by Tony Noland
They had to park in a garage a few blocks away, but better a distant lot than a nearby curb. Together, they walked to the club, laughing and bubbling, but with the purposeful stride of rich people in a poor neighborhood. The women moved to the inside of the cobblestone sidewalk, away from the street; just as automatically, the men moved to the outside, with Henrique leading, Joao-Carlos trailing. All of them fell into step and position without conscious thought. In a bad part of town, it was how you walked.
And this was a bad part of Rio... not so bad as it used to be, but still bad. During the daytime, you could give one of the street boys a few Reais to "watch" the car, but that was chancy. You had to give them something, or your windshield would be smashed before you'd gone ten meters. If you gave them too little, they might not keep the other boys from throwing the rocks. If you gave them too much, they might take the money and run away entirely, in which case the other boys would really wreck the car, just for spite.
Two Reais was enough, so long as you were polite to the grubby little bastards. Trying to scare them or slap them away was like shouting at the tide on the beach. If you were polite, that left the impression that when you paid again on returning to the car, you might be generous. It was worth it to leave a decent impression with the street boys. They were like dogs, with a pack memory. The individual boys came and went, but when you returned to this street again, the pack would remember you. Even if you drove a different car, they would remember the man who paid willingly and well, and the man who kicked and insulted.
Three blocks on, they came to the Academia da Cachaca, its canopy of lights and swell of music like a grandmother with open arms. The women called out to each other, the men smiled and licked their lips. As they entered, under cover of the press of patrons, bodies brushed and lingered, hands moving lightly and quickly with the first flirtations of the evening.
Fried plantain and cassava, grilled beef, smoked pork, crab dumplings, all washed down with sweet-acid caipirinhos made with top shelf cachacas, although Maria Jose, that stuck-up bitch, insisted on caipirivodkas. Not all the teasing from the women could shake her resolve, and although the men roundly declared her to be a traitor and no better than a witless tourist, they each wanted her all the more. The women knew this, and hated her. Under the table, messages and threats, promises and apologies were offered and accepted with ankles, knees and fingers.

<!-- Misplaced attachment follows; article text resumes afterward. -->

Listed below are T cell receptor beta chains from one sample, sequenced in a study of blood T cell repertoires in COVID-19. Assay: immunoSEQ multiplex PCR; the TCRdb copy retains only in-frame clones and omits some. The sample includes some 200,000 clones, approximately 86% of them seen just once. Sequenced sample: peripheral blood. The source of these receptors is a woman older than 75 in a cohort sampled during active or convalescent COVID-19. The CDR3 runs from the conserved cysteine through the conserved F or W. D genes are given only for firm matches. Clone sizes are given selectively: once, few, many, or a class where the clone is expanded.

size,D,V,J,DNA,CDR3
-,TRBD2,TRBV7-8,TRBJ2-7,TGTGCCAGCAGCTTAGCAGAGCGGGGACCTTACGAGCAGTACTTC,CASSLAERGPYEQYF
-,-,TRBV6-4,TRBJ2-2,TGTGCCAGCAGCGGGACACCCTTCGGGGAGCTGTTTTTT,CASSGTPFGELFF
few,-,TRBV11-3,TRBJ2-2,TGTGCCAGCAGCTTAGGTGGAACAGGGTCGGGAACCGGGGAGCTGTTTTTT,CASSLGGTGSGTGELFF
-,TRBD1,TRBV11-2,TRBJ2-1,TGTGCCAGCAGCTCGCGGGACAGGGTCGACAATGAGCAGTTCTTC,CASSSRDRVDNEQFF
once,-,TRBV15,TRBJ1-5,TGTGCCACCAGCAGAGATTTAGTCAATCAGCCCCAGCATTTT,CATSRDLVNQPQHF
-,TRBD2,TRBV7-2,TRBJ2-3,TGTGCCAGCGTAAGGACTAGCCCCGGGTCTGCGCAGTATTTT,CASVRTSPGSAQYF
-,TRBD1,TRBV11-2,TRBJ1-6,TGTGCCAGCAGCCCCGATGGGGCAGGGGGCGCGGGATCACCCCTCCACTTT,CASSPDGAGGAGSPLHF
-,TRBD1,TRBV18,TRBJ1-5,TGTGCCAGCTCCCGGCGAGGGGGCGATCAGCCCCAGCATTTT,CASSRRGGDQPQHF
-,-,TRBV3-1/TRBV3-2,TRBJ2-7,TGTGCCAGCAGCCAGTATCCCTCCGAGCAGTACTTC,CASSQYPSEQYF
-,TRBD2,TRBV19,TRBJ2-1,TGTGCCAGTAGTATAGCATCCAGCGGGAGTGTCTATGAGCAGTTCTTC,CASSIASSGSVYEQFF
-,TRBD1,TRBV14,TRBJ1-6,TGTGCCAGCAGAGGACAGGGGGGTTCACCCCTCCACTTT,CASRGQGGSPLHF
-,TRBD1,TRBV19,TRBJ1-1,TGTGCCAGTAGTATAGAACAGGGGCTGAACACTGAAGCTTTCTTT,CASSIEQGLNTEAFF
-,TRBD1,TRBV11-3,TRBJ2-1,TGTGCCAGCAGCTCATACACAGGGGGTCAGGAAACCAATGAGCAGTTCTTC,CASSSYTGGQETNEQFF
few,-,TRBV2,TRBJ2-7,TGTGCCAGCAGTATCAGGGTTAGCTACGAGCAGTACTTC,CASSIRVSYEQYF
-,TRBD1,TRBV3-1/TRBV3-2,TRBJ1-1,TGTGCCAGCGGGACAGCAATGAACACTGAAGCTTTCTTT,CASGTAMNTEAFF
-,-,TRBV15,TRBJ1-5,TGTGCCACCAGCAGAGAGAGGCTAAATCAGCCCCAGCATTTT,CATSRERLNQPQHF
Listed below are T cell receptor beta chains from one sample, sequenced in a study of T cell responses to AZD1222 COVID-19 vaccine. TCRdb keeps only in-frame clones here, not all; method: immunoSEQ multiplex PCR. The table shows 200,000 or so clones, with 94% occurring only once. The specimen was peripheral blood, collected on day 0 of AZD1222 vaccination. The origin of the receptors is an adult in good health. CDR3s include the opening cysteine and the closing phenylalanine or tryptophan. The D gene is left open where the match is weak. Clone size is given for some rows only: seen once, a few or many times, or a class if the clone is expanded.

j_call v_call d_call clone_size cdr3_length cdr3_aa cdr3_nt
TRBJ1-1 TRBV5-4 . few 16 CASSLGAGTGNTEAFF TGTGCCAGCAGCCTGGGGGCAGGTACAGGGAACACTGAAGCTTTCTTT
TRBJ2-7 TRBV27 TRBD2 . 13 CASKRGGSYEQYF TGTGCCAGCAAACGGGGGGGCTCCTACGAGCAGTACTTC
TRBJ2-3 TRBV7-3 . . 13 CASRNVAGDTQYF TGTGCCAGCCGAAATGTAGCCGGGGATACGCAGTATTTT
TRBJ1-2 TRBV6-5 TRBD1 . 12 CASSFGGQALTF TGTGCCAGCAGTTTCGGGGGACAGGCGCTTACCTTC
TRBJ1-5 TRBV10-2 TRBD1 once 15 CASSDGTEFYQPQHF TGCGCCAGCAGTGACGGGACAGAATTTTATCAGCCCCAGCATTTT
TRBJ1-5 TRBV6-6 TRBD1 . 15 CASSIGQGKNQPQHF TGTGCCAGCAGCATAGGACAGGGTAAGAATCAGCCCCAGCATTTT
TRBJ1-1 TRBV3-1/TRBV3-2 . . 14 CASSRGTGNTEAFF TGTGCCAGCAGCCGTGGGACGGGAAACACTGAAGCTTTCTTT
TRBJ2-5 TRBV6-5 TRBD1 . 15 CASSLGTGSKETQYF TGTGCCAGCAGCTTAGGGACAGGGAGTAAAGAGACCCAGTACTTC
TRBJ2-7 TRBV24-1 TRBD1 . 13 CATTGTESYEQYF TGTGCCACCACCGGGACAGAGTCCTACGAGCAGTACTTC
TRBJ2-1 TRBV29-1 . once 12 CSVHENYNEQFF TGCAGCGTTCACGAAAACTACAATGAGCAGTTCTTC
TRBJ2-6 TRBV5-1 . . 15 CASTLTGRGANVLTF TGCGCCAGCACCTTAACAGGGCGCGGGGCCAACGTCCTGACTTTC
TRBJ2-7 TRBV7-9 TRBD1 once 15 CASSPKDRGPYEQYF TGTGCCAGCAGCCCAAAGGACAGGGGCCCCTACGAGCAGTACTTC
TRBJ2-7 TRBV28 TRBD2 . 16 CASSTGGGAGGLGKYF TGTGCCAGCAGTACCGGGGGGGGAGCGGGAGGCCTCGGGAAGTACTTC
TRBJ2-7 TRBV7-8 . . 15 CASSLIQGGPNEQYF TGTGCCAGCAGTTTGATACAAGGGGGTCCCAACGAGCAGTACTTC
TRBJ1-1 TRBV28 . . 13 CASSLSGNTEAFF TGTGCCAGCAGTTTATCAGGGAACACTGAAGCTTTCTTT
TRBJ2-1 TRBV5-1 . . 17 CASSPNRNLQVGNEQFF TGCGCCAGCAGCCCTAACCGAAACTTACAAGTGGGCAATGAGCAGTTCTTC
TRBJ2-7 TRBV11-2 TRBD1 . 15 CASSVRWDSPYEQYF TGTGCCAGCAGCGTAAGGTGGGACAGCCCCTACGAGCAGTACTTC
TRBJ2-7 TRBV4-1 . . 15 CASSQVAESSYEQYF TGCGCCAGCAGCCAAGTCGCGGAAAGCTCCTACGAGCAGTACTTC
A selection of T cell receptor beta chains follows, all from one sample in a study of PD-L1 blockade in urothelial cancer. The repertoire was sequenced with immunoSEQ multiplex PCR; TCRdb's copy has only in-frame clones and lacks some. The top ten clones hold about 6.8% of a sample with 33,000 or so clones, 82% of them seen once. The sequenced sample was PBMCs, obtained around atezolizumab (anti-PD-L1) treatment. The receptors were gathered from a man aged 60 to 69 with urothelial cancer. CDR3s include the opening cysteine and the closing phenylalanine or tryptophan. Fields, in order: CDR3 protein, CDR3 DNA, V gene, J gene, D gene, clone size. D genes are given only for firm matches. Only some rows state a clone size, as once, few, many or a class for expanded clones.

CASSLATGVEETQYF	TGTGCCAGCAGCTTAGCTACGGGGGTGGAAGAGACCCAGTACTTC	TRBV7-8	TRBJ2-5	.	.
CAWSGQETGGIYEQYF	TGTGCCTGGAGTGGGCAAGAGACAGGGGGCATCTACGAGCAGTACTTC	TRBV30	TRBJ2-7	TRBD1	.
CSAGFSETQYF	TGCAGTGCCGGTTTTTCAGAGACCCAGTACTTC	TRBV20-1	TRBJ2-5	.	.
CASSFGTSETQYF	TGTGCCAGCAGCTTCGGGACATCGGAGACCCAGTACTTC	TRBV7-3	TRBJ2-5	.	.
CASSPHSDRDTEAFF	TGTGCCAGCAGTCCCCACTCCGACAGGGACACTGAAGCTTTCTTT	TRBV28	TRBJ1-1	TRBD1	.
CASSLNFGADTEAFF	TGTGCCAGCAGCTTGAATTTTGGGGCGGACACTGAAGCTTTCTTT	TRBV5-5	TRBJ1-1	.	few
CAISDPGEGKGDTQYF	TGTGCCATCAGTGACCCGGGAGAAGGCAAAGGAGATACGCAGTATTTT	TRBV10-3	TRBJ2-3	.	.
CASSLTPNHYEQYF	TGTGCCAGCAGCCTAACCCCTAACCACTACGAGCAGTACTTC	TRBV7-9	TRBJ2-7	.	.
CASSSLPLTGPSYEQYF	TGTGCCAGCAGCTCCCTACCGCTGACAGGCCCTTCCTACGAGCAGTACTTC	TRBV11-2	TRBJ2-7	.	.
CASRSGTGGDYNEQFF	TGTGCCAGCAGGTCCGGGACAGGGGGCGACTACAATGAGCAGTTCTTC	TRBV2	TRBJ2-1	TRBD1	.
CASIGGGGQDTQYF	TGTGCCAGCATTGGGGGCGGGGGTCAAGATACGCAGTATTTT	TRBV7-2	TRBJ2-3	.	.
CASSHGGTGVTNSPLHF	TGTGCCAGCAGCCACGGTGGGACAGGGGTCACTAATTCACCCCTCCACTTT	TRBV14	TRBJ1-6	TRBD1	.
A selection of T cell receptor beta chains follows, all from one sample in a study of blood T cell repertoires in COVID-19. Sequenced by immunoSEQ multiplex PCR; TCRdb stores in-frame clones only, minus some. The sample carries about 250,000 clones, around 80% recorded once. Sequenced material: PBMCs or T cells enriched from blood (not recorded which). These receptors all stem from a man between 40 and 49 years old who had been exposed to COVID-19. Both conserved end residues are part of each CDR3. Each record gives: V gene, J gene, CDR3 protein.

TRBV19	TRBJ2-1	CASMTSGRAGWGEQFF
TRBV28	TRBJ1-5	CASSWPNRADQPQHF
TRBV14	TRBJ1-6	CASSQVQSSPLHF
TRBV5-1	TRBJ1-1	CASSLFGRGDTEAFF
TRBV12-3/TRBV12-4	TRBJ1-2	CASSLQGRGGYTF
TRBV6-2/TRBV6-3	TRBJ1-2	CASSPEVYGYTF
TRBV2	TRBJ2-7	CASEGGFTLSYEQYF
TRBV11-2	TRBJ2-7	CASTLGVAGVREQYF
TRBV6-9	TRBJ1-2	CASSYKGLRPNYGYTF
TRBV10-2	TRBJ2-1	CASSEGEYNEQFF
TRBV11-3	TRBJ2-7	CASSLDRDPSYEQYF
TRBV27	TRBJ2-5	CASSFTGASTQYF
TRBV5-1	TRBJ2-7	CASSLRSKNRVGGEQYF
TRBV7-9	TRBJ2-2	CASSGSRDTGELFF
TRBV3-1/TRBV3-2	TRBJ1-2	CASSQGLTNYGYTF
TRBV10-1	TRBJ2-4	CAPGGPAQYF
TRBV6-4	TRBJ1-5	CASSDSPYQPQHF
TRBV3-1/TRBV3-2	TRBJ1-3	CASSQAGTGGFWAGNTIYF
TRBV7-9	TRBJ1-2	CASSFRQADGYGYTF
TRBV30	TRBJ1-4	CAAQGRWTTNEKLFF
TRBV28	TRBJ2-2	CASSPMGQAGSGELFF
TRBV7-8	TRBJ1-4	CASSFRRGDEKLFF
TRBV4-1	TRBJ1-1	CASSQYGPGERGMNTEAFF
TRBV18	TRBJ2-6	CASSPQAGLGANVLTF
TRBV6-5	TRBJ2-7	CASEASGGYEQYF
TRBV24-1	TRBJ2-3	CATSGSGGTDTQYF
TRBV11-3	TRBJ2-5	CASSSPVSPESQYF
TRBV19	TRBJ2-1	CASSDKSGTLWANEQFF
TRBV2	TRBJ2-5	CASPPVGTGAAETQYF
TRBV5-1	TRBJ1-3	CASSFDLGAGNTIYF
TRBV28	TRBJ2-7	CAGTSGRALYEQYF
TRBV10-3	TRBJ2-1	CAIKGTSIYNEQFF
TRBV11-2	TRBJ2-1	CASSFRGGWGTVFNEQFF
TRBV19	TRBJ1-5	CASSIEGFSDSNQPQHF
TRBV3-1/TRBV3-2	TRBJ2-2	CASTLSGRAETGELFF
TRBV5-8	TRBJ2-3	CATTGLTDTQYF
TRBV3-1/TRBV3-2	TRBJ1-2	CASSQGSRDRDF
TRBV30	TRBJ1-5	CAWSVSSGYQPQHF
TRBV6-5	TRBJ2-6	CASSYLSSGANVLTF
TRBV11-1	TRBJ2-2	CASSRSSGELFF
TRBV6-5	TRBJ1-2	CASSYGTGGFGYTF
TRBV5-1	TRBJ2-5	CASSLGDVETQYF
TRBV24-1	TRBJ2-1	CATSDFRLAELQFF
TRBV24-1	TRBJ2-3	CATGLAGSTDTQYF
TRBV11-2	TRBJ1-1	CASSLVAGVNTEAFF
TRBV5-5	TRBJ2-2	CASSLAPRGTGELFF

After the food came the drinking, the real drinking, the cachaca alone, the soul of Brazil. First was the usual expensive array of cachacas, then the I-dare-you foray into the ultra-expensive stuff, the R$100-a-shot cachacas, the kind of thing that even they could not afford to wallow in. Besides, even if they'd started there, none of them could truly taste what made it worth the extra ninety.
Then, of course, came the dip into the drink-like-a-gaucha rotgut, what sold in the supermarkets for eight Reais a bottle. One of the men, sometimes Henrique, sometimes Jesus, would claim to like the raw, benzene taste, to prefer it to the sissy expensive stuff, and would order a second round. The men would argue, the women would laugh and refuse to drink it again, which left each of the men to drink up his woman's in addition to his own. Then some good stuff to get the taste out of their mouths.
And so on, and so on.
More drink, perhaps more food, brought to the table to be smelled and poked at and left to cool and harden as the night wore on.
At the end, Henrique and one of the other men would go to get the car, so the women would not have to stagger the dangerous blocks back to the garage. Henrique never looked his state, no matter how long the evening had been. His drunkenness lent him an air of recklessness that was as good as bravery. Whichever man had been sober enough to accompany him would do the actual driving.
The car pulls up to the club, the friends tumble in. Back to the highway, back up into the hills, back to the gated community, and then to their beds, in twos and threes and fours.
And in a few days, at the Academia, or at a great little out of the way churrascaria, or even at one of the shitty tourist places down along the Avenue Atlantica, they would do it all over again.
Of course they would do it all over again. What else was there to do?
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